Speaker Art Harun’s statement as reported on 30 May laughable!

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Legalities aside (in view of the fact that it is public knowledge that several legal challenges remain pending), I wonder what Art might say about the moral propriety of the decision of the government to silence Parliament.


Saying “Whether we like it or not, that is the power of the cabinet or executive and that power has been exercised” reeks of superiority and is quite frankly, patronising.

Is it not crucial that that power is exercised fairly, honestly and with a conscience. Surely that power cannot be (ab)used to suit the purpose of the day.

So now having defended the closure of the House, one does wonder whether Art has considered these conundrums which have no doubt been on the minds of regular Malaysians.

  1. MPs were among the first to be vaccinated, thus containing the spread of the virus within the walls of parliament. Also, there were news of some transparent partitions having been put in place. Was it for show?

2. Several other countries have begun online Parliamentary sittings. Something never explored by the current administration here. Even school children have made the transition, so why the resistance to go digital?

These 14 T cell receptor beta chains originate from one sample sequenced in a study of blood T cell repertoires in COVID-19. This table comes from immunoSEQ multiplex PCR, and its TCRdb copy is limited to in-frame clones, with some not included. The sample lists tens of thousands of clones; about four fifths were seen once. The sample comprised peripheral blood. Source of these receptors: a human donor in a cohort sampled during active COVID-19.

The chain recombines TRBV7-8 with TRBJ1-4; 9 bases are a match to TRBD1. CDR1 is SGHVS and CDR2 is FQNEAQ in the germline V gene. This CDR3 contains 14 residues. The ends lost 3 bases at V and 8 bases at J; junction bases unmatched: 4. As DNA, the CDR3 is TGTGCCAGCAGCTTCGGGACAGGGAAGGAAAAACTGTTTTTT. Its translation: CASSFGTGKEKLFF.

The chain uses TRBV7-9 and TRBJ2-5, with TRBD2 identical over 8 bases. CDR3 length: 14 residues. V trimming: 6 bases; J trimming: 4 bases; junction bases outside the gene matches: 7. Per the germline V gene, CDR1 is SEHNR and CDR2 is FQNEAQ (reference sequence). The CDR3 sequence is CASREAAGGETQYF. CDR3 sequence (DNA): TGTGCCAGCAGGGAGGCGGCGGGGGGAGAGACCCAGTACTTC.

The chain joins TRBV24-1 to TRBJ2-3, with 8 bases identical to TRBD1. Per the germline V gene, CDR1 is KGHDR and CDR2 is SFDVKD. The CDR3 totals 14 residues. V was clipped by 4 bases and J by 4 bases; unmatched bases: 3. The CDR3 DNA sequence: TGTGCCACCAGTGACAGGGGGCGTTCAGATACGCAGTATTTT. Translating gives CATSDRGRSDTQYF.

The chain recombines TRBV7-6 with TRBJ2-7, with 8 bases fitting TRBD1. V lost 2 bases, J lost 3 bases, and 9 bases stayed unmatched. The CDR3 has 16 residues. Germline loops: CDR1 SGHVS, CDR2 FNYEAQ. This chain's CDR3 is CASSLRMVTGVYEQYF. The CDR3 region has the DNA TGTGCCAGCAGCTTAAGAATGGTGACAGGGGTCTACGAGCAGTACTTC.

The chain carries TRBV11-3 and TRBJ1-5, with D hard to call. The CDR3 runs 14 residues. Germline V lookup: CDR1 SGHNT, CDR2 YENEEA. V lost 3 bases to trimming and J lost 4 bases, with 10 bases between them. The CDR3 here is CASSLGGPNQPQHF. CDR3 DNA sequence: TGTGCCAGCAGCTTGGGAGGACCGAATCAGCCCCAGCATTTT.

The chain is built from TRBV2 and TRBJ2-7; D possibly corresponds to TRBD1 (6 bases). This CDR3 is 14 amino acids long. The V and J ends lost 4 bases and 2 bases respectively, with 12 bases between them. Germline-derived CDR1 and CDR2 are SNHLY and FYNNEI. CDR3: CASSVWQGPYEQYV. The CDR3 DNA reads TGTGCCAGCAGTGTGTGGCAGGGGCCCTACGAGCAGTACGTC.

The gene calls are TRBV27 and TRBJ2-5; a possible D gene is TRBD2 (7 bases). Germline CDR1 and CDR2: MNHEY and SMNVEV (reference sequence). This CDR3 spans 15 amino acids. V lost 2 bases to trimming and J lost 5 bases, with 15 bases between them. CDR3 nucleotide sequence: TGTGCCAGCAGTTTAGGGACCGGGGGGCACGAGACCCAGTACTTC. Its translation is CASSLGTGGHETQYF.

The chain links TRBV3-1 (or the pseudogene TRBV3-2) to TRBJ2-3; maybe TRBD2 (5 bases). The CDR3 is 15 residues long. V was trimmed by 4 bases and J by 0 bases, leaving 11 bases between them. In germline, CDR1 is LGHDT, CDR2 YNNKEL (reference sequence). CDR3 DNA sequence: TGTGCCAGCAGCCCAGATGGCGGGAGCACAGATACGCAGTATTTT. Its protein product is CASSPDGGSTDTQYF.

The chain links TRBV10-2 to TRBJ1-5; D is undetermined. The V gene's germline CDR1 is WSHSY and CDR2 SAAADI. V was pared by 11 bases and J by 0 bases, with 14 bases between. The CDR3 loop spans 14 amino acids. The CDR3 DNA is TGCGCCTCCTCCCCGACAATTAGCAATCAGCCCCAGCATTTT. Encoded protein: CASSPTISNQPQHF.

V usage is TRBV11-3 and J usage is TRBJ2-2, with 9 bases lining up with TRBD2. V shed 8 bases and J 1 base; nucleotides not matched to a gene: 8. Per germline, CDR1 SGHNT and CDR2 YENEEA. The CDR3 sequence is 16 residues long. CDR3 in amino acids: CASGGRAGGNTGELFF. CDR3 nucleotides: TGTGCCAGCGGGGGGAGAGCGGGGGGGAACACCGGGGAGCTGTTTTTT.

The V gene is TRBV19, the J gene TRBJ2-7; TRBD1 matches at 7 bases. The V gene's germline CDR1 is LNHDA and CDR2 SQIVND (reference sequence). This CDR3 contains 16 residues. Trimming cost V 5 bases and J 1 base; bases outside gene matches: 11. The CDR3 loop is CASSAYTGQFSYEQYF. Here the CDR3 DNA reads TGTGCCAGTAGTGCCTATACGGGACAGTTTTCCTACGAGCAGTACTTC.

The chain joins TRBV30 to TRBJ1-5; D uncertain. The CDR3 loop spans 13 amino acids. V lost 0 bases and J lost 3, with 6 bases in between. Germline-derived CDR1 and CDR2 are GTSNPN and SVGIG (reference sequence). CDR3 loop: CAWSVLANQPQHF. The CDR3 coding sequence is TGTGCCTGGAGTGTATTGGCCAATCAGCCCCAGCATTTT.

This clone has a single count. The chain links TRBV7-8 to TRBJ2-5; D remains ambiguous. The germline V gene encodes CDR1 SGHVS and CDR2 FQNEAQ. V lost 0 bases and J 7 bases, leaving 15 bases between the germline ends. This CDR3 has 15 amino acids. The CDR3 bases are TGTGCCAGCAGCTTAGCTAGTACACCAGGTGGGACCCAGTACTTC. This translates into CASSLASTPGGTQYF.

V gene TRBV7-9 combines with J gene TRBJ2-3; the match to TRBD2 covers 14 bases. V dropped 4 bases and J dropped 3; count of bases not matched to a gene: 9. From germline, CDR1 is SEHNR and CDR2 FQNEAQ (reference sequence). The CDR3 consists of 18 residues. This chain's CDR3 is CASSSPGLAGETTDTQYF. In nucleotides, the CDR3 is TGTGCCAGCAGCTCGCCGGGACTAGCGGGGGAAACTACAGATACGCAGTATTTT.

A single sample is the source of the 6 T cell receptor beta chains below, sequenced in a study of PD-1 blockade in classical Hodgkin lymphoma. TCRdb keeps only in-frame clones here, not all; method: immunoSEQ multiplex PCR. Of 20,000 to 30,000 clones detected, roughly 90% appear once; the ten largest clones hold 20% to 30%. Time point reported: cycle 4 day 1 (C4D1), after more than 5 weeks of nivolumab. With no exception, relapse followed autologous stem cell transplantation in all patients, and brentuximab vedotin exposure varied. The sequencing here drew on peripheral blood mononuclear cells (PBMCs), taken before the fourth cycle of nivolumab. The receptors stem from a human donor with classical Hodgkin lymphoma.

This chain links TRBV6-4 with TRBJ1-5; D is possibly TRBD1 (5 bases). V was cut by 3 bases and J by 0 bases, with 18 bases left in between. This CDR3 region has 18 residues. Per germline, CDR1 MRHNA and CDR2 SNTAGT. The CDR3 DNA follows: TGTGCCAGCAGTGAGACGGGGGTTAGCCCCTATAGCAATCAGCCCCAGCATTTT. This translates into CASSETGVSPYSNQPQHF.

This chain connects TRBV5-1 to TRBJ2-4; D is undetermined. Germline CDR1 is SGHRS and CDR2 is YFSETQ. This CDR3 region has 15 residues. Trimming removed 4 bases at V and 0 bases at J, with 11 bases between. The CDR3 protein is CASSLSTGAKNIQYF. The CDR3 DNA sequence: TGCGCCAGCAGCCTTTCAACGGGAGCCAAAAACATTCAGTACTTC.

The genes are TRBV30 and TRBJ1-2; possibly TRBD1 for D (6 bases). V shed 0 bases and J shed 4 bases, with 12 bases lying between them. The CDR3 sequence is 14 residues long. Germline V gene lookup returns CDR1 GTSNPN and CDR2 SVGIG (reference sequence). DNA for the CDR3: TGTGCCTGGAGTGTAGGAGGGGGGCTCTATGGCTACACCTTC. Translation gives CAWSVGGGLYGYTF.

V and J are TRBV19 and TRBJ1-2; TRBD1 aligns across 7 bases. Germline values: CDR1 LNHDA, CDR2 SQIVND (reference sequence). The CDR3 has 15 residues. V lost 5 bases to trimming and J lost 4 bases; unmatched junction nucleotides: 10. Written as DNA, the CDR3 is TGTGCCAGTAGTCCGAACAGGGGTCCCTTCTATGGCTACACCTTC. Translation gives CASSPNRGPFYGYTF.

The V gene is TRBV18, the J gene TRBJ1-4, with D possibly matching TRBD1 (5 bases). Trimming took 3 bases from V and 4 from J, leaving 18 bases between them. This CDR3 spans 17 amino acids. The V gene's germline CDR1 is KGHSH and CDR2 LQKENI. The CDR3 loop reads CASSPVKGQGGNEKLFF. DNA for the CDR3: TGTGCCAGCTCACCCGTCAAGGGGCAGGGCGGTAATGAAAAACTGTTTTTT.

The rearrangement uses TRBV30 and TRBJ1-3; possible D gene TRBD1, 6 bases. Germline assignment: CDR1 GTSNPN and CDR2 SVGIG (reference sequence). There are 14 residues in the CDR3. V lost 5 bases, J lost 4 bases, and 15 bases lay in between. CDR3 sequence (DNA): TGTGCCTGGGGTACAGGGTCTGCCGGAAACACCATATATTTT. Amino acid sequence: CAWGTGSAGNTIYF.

3. Public funds are being torn into without justification or checks. The taxpayer has a right to know how her money is being used. Even during a pandemic. Especially in the face of not only to monetary deficit but also a trust deficit.

4. Fundamental decisions about the country’s healthcare, finances and laws etc are being made by just a handful of people, with no (or minimal) consultation with members of the opposition, who also represent a large segment of society. Exchanging ideas in a time of national crisis may not be a bad idea. Not to mention it might have something to do with this absolutely fundamental concept called ‘Democracy’.

5. Whispers of Undertakings have been heard, which should allay fears of a takeover, a coup, a Sheraton move. In any event, when have such motions ever seen the light of day in our Parliament.

So, while it is easy to take the stand that ‘a decision has been made, whether we like it or not’, it utterly fails to restore trust in the administration if the decision cannot withstand a moral challenge.

Media Statement by Sangeet Kaur Deo dated 2 June 2021.